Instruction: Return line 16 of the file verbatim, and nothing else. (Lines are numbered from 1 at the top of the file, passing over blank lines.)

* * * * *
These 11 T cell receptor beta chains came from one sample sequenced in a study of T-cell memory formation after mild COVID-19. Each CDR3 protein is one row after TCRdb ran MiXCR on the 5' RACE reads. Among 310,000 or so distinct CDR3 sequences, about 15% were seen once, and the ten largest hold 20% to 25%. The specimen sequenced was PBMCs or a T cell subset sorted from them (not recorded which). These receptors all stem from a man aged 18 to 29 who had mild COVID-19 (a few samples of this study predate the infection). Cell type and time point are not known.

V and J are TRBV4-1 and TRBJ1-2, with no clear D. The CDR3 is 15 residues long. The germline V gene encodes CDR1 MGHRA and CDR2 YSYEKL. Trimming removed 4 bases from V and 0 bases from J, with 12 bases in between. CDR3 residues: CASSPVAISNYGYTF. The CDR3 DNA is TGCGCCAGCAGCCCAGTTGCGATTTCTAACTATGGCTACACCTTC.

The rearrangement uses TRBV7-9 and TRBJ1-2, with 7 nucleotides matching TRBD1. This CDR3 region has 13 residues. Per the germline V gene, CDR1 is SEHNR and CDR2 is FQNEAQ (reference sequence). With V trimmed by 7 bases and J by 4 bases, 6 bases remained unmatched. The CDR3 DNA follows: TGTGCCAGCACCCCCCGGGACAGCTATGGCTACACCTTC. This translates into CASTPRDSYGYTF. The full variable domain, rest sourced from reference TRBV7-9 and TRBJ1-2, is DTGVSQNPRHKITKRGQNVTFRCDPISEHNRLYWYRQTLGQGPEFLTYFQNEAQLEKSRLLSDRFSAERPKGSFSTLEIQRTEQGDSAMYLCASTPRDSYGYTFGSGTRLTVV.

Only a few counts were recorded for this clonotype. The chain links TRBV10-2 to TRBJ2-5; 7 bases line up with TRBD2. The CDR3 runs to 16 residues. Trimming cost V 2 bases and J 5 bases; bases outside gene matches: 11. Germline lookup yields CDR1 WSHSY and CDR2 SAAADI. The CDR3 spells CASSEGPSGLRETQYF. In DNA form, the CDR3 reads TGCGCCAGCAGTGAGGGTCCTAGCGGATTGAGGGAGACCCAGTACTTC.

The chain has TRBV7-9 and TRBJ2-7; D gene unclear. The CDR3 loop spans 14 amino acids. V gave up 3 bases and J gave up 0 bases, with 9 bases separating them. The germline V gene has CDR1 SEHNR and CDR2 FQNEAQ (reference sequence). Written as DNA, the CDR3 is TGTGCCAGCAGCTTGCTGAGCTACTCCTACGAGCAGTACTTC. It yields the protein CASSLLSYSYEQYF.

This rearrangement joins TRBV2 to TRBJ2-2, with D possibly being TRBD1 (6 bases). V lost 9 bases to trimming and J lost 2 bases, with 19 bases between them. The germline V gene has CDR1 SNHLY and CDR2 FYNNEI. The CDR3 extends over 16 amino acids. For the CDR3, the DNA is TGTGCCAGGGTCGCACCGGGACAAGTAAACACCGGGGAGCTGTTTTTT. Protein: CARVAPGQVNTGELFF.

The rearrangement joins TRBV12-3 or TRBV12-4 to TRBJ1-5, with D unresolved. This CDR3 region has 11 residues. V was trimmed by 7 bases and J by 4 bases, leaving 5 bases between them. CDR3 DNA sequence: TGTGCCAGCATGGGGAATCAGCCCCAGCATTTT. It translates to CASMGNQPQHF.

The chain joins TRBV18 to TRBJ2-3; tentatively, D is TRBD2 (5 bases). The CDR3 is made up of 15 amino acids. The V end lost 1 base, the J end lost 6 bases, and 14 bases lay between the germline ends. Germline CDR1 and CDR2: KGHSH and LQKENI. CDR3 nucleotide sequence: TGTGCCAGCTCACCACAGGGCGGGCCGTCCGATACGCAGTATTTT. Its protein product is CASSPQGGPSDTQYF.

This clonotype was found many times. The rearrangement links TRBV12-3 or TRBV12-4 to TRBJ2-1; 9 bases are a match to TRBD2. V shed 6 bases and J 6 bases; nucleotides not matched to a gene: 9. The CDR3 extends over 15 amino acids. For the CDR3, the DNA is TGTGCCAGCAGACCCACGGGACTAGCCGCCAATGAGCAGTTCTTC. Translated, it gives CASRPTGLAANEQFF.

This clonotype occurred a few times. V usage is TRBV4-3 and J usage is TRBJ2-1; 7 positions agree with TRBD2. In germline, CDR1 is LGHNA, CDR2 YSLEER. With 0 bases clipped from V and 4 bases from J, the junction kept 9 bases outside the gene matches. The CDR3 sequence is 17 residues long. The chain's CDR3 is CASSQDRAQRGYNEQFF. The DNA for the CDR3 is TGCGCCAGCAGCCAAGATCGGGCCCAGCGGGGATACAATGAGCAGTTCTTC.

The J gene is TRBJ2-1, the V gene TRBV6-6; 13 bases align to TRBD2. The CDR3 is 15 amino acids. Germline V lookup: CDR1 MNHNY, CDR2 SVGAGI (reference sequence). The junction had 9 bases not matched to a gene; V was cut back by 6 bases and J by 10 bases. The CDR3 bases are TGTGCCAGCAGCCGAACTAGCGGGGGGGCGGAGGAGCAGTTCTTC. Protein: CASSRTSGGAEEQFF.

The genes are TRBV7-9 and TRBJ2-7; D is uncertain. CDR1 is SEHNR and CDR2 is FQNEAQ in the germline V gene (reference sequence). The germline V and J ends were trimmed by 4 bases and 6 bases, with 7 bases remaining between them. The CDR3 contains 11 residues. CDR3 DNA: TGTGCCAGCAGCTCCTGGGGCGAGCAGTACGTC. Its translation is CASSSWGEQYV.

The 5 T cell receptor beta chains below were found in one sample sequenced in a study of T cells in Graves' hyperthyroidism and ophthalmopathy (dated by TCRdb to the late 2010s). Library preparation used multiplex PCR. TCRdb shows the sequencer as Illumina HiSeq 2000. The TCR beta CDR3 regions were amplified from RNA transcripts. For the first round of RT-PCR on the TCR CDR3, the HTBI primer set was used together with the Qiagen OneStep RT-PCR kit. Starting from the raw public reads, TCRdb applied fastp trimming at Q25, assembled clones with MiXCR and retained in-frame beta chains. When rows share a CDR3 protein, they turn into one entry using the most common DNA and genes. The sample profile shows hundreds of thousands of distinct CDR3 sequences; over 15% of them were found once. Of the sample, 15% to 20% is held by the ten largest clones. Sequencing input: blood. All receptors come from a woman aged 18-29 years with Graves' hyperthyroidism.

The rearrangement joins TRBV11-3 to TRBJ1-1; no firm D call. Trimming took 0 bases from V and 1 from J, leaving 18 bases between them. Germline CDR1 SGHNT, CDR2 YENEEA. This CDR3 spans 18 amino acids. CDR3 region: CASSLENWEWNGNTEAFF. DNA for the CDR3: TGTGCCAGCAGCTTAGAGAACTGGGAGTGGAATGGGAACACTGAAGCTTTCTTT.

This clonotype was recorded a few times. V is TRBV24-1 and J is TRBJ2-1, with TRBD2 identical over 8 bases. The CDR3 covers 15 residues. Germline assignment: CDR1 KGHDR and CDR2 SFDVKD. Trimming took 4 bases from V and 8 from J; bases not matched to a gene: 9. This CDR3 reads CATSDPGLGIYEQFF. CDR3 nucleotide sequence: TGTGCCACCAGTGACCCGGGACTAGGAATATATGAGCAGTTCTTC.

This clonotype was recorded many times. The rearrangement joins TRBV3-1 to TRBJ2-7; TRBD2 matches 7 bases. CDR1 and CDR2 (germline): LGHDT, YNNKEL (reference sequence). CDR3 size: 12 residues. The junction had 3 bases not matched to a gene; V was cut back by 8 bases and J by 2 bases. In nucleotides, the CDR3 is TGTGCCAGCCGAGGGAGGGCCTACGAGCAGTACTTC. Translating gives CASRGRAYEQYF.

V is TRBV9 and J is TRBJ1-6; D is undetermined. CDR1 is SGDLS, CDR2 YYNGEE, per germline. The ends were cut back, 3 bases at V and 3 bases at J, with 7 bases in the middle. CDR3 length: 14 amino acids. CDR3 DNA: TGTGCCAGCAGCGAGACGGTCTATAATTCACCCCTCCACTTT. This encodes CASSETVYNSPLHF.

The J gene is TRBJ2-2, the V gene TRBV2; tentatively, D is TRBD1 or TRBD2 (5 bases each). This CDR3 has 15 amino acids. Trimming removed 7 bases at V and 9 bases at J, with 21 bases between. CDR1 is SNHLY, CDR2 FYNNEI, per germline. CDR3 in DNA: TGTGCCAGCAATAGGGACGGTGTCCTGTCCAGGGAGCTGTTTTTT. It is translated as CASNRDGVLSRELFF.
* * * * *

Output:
This clonotype was recorded many times. The rearrangement joins TRBV3-1 to TRBJ2-7; TRBD2 matches 7 bases. CDR1 and CDR2 (germline): LGHDT, YNNKEL (reference sequence). CDR3 size: 12 residues. The junction had 3 bases not matched to a gene; V was cut back by 8 bases and J by 2 bases. In nucleotides, the CDR3 is TGTGCCAGCCGAGGGAGGGCCTACGAGCAGTACTTC. Translating gives CASRGRAYEQYF.